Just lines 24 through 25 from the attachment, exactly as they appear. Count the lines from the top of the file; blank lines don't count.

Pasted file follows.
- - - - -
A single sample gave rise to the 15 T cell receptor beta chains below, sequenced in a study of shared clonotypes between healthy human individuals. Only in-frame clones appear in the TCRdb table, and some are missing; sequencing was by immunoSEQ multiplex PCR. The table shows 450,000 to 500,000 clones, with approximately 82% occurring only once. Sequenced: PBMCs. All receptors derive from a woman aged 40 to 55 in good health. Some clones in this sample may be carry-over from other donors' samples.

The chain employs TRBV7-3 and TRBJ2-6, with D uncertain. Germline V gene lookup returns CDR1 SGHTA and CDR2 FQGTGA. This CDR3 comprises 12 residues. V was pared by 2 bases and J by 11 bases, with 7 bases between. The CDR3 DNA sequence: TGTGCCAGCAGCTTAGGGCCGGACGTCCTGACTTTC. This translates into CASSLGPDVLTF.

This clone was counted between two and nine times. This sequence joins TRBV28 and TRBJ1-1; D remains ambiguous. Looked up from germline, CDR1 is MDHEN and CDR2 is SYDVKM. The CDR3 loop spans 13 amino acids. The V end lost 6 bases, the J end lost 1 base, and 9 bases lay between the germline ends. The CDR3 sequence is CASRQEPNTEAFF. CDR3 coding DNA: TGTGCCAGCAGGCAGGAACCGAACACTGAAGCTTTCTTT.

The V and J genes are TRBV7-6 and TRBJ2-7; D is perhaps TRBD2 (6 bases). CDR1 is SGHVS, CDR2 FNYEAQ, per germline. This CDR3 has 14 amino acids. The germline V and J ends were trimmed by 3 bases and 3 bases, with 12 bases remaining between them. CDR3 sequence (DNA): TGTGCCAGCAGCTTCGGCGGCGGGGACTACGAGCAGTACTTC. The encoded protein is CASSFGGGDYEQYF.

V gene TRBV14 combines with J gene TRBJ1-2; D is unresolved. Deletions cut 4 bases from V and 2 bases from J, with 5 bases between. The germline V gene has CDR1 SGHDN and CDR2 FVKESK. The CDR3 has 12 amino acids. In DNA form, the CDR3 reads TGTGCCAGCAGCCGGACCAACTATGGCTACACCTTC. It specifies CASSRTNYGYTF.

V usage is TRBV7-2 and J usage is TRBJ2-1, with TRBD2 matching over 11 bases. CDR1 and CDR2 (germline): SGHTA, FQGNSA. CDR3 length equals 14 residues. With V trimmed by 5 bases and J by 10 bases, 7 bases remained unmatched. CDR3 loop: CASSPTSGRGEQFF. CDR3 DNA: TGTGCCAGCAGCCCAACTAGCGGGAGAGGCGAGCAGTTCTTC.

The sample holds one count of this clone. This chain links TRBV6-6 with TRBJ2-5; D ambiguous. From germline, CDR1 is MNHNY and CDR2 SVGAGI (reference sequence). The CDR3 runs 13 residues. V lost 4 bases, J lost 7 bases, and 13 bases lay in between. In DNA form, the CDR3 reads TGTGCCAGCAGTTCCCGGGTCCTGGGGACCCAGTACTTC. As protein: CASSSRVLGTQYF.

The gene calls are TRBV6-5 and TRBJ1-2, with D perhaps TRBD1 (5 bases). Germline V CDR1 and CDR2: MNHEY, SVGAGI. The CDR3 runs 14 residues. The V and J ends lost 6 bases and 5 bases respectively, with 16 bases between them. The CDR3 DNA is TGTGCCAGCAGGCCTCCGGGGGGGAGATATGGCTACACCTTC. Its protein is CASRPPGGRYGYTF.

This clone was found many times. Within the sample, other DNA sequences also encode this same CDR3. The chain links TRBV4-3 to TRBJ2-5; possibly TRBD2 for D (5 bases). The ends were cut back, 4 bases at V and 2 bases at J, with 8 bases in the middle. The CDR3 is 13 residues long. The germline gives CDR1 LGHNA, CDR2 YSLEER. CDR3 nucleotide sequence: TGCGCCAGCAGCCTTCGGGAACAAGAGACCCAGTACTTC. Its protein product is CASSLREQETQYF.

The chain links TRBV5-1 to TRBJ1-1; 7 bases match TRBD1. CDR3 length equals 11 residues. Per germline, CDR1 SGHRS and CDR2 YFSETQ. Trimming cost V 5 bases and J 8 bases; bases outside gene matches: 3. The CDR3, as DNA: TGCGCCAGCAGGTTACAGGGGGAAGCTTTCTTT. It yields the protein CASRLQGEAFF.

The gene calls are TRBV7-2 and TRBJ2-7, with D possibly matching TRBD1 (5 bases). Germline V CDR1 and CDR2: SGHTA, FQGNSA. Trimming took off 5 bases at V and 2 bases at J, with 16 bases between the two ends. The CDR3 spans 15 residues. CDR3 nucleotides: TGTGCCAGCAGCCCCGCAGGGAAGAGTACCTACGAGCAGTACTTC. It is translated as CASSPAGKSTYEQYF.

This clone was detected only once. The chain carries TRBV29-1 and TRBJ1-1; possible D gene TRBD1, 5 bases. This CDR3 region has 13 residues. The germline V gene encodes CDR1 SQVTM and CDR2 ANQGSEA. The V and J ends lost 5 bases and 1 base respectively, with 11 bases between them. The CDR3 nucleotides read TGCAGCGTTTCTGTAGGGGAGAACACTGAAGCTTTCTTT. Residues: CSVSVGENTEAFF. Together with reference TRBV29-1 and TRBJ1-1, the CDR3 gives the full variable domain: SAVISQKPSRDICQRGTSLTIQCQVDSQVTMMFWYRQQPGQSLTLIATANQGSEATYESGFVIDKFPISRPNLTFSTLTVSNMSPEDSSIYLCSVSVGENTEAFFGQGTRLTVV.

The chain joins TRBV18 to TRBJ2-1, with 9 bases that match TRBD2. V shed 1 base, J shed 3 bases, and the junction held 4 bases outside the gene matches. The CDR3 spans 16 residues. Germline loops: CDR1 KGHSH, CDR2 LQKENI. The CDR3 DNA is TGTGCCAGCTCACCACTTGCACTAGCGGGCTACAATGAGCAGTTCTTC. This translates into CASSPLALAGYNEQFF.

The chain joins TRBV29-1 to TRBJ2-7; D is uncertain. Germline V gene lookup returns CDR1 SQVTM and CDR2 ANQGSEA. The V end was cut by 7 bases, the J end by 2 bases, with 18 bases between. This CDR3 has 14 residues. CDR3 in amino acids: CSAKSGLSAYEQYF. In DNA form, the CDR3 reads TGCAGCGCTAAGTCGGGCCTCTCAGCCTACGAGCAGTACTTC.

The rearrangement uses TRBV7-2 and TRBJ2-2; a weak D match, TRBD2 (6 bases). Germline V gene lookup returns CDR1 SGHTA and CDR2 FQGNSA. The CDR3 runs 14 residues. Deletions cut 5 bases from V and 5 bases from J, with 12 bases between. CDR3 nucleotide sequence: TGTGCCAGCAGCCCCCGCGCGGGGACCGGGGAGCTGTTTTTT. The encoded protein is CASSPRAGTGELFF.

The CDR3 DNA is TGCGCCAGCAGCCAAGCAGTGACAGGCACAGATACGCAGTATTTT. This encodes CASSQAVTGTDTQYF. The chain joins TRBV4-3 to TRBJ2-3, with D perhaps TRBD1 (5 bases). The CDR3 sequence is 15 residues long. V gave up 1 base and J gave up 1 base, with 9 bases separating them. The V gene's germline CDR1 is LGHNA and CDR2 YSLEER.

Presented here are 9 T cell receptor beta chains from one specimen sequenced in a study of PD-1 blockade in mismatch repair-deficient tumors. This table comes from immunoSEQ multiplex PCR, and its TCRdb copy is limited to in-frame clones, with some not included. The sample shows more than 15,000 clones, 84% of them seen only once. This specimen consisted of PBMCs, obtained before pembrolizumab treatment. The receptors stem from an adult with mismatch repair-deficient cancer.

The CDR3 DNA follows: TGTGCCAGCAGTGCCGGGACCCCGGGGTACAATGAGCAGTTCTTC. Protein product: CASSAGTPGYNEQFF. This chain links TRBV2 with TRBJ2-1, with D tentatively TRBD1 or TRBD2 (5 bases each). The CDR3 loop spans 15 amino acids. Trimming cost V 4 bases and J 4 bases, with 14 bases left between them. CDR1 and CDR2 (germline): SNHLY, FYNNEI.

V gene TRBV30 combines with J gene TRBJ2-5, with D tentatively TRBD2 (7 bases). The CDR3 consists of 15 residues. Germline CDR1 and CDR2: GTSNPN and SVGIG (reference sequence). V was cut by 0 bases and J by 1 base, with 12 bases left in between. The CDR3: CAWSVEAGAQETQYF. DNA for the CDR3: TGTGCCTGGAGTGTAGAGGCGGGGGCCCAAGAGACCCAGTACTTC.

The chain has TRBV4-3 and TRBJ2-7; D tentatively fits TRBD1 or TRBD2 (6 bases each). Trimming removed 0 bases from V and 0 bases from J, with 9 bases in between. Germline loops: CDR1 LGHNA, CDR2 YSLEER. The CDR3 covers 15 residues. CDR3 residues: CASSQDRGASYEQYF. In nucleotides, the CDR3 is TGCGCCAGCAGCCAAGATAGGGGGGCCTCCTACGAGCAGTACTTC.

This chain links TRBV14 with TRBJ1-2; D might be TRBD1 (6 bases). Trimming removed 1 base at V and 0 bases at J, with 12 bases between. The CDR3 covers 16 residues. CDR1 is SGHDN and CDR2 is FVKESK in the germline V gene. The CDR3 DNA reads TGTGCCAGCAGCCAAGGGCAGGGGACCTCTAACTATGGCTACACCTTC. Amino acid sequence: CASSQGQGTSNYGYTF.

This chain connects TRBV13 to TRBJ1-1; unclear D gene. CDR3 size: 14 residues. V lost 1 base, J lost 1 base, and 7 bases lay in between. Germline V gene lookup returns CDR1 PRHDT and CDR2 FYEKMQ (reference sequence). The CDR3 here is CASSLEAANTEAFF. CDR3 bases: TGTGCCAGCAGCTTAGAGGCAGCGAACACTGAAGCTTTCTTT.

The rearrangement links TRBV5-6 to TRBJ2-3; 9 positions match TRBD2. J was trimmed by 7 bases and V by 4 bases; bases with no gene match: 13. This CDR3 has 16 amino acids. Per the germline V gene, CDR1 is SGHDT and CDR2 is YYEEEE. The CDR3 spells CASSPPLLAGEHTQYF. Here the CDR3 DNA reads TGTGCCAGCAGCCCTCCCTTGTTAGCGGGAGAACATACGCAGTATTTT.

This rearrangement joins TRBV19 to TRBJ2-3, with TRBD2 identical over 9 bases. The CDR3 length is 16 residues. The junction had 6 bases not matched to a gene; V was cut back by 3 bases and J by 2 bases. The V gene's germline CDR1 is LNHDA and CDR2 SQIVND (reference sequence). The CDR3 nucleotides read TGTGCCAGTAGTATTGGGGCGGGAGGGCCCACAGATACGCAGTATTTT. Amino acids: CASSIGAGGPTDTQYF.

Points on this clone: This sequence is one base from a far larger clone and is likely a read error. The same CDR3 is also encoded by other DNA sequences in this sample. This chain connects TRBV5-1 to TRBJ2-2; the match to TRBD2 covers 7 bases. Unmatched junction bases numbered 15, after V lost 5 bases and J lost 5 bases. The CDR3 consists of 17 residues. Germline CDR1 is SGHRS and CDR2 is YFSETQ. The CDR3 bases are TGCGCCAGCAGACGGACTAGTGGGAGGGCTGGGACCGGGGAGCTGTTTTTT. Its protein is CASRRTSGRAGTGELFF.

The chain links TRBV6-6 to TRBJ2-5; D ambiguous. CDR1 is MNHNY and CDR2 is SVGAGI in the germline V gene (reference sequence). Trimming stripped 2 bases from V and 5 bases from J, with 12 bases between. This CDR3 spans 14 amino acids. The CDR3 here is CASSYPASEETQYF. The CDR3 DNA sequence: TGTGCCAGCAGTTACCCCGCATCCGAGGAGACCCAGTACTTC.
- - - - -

This rearrangement joins TRBV19 to TRBJ2-3, with TRBD2 identical over 9 bases. The CDR3 length is 16 residues. The junction had 6 bases not matched to a gene; V was cut back by 3 bases and J by 2 bases. The V gene's germline CDR1 is LNHDA and CDR2 SQIVND (reference sequence). The CDR3 nucleotides read TGTGCCAGTAGTATTGGGGCGGGAGGGCCCACAGATACGCAGTATTTT. Amino acids: CASSIGAGGPTDTQYF.

Points on this clone: This sequence is one base from a far larger clone and is likely a read error. The same CDR3 is also encoded by other DNA sequences in this sample. This chain connects TRBV5-1 to TRBJ2-2; the match to TRBD2 covers 7 bases. Unmatched junction bases numbered 15, after V lost 5 bases and J lost 5 bases. The CDR3 consists of 17 residues. Germline CDR1 is SGHRS and CDR2 is YFSETQ. The CDR3 bases are TGCGCCAGCAGACGGACTAGTGGGAGGGCTGGGACCGGGGAGCTGTTTTTT. Its protein is CASRRTSGRAGTGELFF.